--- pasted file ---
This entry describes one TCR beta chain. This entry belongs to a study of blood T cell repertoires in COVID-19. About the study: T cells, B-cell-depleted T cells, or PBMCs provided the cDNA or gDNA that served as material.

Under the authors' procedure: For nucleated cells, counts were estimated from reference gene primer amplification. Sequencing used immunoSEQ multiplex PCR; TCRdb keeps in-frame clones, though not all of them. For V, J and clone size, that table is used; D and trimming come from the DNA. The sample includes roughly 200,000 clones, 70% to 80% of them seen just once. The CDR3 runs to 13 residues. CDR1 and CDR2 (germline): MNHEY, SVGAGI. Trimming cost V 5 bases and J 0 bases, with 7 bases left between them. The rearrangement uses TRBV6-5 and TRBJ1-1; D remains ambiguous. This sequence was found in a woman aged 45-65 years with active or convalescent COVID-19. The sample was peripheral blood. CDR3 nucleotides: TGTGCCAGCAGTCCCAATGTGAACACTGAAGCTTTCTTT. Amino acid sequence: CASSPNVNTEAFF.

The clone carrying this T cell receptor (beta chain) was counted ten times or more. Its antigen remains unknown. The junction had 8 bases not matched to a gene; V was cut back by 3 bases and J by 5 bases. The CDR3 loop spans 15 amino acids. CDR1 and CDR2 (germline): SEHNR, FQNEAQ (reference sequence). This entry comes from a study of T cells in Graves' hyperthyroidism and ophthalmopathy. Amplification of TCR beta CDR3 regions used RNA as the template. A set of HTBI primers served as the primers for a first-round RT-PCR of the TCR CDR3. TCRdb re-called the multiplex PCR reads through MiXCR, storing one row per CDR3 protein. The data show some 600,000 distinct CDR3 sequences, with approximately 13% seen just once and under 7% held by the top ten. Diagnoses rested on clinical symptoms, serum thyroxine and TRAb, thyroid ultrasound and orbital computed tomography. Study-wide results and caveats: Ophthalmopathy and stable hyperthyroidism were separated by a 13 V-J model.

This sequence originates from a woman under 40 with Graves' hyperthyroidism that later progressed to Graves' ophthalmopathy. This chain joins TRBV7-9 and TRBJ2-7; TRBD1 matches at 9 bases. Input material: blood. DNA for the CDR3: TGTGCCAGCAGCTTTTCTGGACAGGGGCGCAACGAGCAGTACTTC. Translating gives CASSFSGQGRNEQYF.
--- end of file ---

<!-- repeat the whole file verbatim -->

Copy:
This entry describes one TCR beta chain. This entry belongs to a study of blood T cell repertoires in COVID-19. About the study: T cells, B-cell-depleted T cells, or PBMCs provided the cDNA or gDNA that served as material.

Under the authors' procedure: For nucleated cells, counts were estimated from reference gene primer amplification. Sequencing used immunoSEQ multiplex PCR; TCRdb keeps in-frame clones, though not all of them. For V, J and clone size, that table is used; D and trimming come from the DNA. The sample includes roughly 200,000 clones, 70% to 80% of them seen just once. The CDR3 runs to 13 residues. CDR1 and CDR2 (germline): MNHEY, SVGAGI. Trimming cost V 5 bases and J 0 bases, with 7 bases left between them. The rearrangement uses TRBV6-5 and TRBJ1-1; D remains ambiguous. This sequence was found in a woman aged 45-65 years with active or convalescent COVID-19. The sample was peripheral blood. CDR3 nucleotides: TGTGCCAGCAGTCCCAATGTGAACACTGAAGCTTTCTTT. Amino acid sequence: CASSPNVNTEAFF.

The clone carrying this T cell receptor (beta chain) was counted ten times or more. Its antigen remains unknown. The junction had 8 bases not matched to a gene; V was cut back by 3 bases and J by 5 bases. The CDR3 loop spans 15 amino acids. CDR1 and CDR2 (germline): SEHNR, FQNEAQ (reference sequence). This entry comes from a study of T cells in Graves' hyperthyroidism and ophthalmopathy. Amplification of TCR beta CDR3 regions used RNA as the template. A set of HTBI primers served as the primers for a first-round RT-PCR of the TCR CDR3. TCRdb re-called the multiplex PCR reads through MiXCR, storing one row per CDR3 protein. The data show some 600,000 distinct CDR3 sequences, with approximately 13% seen just once and under 7% held by the top ten. Diagnoses rested on clinical symptoms, serum thyroxine and TRAb, thyroid ultrasound and orbital computed tomography. Study-wide results and caveats: Ophthalmopathy and stable hyperthyroidism were separated by a 13 V-J model.

This sequence originates from a woman under 40 with Graves' hyperthyroidism that later progressed to Graves' ophthalmopathy. This chain joins TRBV7-9 and TRBJ2-7; TRBD1 matches at 9 bases. Input material: blood. DNA for the CDR3: TGTGCCAGCAGCTTTTCTGGACAGGGGCGCAACGAGCAGTACTTC. Translating gives CASSFSGQGRNEQYF.